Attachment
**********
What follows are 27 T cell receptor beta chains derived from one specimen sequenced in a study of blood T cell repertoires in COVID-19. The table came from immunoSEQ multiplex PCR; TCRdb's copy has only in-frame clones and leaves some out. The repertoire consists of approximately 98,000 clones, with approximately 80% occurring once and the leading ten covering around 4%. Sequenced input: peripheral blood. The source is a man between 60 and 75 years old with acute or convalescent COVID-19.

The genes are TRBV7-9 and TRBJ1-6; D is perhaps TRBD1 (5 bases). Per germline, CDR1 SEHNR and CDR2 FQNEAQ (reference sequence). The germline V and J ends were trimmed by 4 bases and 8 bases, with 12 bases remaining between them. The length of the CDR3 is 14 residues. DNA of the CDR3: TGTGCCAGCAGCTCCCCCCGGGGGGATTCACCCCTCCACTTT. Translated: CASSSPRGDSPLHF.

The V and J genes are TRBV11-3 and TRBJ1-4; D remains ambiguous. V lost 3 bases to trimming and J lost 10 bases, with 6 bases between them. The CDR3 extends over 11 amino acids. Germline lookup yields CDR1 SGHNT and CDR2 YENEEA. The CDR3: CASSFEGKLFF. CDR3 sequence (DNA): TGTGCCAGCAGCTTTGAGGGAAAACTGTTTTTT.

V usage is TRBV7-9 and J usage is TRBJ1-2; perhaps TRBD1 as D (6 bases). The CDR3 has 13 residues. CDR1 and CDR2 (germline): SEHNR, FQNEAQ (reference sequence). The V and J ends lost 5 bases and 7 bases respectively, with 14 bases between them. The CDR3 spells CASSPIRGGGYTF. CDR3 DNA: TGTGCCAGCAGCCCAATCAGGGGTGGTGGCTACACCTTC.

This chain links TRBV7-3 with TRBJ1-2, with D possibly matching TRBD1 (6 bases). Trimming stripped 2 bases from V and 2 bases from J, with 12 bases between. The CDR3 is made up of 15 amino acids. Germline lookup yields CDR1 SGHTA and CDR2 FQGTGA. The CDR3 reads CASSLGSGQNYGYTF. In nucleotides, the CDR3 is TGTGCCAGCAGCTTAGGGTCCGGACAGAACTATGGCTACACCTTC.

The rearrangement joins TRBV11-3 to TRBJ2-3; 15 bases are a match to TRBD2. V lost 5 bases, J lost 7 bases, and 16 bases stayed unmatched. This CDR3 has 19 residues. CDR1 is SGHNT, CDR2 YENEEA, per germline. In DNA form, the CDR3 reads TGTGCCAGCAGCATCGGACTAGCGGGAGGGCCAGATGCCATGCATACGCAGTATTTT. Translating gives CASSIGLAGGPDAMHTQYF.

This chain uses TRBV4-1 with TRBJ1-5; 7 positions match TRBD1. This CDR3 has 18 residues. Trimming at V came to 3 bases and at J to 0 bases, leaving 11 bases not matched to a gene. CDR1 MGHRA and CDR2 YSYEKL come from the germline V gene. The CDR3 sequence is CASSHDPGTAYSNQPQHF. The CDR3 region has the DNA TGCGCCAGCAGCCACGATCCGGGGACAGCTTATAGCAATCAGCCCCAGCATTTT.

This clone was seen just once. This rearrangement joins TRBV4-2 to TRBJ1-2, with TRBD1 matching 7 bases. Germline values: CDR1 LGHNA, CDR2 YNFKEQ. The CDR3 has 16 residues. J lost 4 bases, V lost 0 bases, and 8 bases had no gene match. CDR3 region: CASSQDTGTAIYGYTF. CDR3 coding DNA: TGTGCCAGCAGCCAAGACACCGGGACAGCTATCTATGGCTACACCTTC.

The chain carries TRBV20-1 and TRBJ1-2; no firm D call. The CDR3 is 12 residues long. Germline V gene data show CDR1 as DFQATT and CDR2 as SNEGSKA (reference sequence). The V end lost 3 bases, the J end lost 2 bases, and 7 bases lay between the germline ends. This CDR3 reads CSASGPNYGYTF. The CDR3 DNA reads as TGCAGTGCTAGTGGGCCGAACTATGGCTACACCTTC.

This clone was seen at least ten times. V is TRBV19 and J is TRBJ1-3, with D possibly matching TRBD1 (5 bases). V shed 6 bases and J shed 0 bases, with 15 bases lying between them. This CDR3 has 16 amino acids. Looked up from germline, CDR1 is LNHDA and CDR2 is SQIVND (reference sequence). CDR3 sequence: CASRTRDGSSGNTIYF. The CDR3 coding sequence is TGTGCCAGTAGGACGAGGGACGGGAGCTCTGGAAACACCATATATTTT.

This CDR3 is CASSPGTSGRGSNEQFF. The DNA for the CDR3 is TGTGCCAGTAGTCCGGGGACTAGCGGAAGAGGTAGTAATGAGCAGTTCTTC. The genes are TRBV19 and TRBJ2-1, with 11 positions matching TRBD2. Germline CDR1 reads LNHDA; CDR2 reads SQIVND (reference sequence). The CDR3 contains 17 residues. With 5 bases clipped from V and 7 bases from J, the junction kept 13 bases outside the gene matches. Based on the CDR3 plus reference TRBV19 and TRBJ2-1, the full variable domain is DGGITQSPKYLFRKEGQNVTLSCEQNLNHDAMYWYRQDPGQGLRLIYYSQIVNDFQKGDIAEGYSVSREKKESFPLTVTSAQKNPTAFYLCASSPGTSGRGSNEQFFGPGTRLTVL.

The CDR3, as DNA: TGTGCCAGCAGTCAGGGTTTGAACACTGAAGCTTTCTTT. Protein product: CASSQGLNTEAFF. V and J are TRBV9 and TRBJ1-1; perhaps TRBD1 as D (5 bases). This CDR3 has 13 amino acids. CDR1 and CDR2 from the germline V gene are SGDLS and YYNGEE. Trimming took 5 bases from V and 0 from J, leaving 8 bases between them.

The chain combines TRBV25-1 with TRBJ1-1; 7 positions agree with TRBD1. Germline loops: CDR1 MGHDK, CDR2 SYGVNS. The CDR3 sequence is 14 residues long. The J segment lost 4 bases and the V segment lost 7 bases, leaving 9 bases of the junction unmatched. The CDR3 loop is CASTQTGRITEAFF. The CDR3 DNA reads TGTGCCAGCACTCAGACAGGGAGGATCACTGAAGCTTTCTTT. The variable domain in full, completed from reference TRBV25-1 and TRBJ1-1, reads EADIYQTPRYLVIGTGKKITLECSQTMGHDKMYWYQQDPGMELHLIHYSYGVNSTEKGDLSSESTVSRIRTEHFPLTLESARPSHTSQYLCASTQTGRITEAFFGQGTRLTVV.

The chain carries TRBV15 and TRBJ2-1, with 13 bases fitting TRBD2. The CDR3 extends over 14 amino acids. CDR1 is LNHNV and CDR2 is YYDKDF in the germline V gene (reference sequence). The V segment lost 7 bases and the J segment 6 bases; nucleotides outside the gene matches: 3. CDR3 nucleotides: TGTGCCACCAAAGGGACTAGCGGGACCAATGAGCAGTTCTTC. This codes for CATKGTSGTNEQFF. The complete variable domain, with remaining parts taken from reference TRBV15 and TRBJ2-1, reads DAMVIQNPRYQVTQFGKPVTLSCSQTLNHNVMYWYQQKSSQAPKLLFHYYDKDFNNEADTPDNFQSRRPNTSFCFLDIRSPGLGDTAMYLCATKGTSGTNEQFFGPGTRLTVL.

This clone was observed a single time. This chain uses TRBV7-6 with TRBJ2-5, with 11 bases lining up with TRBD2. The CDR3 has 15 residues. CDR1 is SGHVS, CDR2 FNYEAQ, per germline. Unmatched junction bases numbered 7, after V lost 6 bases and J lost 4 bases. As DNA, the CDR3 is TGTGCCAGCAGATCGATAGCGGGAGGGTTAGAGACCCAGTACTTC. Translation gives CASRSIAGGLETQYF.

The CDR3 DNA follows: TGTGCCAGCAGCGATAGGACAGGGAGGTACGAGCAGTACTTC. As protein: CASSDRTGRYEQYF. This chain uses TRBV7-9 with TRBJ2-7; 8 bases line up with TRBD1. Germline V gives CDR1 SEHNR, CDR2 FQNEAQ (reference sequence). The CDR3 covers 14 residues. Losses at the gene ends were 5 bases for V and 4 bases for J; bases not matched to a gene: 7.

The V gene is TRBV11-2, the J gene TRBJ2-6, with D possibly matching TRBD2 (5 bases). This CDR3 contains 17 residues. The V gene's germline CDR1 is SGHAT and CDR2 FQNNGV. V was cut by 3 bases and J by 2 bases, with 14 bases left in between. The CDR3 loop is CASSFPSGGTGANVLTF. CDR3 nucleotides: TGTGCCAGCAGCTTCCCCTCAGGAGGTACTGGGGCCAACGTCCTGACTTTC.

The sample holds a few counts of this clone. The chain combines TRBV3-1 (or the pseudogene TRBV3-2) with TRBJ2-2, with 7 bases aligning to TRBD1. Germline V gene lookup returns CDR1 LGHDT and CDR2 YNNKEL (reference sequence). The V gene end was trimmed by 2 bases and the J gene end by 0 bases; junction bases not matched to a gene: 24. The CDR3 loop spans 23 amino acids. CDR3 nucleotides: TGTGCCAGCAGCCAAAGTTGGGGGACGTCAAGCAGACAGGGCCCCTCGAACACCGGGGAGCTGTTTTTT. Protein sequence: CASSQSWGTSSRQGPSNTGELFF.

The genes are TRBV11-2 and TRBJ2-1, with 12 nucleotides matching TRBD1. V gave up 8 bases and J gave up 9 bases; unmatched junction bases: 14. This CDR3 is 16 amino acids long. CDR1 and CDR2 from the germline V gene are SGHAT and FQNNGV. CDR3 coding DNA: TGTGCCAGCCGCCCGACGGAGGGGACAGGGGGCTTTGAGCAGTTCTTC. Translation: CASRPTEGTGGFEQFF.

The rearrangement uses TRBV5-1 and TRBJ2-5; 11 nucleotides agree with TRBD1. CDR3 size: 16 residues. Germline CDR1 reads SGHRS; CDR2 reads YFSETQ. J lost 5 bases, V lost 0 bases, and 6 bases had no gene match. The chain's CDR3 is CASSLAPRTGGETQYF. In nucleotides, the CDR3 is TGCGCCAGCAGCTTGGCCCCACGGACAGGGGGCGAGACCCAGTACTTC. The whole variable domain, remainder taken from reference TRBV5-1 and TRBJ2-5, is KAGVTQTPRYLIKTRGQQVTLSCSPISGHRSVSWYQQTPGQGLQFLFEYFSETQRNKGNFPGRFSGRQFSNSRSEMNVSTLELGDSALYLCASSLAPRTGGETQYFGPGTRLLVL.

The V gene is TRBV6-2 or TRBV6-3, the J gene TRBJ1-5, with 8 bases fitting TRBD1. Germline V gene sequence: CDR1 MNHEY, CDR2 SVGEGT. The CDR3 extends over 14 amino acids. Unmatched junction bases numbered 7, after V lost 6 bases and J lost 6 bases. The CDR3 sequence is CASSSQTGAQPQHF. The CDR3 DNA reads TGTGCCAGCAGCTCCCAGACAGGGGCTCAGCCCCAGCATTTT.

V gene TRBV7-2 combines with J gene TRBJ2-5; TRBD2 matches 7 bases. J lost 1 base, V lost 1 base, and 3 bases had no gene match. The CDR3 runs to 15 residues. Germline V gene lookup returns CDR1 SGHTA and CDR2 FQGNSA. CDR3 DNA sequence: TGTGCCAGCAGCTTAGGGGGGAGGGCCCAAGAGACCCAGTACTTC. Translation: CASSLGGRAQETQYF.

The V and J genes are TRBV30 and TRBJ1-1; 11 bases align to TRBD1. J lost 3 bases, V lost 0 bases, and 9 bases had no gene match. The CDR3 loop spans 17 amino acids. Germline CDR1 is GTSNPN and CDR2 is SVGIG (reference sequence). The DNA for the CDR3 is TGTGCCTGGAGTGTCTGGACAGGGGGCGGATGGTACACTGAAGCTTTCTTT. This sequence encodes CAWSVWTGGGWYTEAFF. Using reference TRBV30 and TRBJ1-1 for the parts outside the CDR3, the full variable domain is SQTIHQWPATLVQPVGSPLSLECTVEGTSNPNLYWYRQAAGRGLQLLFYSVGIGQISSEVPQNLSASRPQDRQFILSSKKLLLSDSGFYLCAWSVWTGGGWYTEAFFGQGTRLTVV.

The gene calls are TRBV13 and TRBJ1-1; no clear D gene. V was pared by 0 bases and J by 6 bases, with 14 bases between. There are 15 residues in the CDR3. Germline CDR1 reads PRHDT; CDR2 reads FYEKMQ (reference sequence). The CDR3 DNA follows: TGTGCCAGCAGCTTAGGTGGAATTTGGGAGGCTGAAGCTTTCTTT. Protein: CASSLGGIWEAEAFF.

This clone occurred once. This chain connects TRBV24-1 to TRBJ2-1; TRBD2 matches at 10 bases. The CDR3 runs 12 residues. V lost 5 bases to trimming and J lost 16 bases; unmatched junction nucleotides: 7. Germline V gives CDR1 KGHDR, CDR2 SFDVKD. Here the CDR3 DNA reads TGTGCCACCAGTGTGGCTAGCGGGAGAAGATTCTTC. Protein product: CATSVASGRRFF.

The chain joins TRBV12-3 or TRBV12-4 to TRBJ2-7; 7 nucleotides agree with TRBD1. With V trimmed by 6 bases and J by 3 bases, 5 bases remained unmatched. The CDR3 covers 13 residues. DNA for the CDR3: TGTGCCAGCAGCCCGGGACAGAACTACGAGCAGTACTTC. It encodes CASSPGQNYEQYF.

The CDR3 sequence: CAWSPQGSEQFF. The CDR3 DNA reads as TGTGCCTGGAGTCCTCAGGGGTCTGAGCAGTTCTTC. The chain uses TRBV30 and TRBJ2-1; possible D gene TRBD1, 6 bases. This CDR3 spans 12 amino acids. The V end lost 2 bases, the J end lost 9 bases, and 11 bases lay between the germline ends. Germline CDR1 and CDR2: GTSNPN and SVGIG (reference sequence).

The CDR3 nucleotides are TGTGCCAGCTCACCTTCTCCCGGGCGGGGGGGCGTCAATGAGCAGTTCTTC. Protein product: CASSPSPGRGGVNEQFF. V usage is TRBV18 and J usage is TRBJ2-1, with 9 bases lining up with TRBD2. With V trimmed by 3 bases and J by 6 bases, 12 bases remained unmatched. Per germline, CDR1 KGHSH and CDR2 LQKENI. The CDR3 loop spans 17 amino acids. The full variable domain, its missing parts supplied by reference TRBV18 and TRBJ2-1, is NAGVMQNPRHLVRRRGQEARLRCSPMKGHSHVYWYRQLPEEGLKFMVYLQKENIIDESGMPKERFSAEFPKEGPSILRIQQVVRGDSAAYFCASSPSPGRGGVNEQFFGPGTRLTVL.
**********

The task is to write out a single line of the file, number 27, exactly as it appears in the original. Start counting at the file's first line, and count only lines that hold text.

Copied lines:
The CDR3 sequence: CAWSPQGSEQFF. The CDR3 DNA reads as TGTGCCTGGAGTCCTCAGGGGTCTGAGCAGTTCTTC. The chain uses TRBV30 and TRBJ2-1; possible D gene TRBD1, 6 bases. This CDR3 spans 12 amino acids. The V end lost 2 bases, the J end lost 9 bases, and 11 bases lay between the germline ends. Germline CDR1 and CDR2: GTSNPN and SVGIG (reference sequence).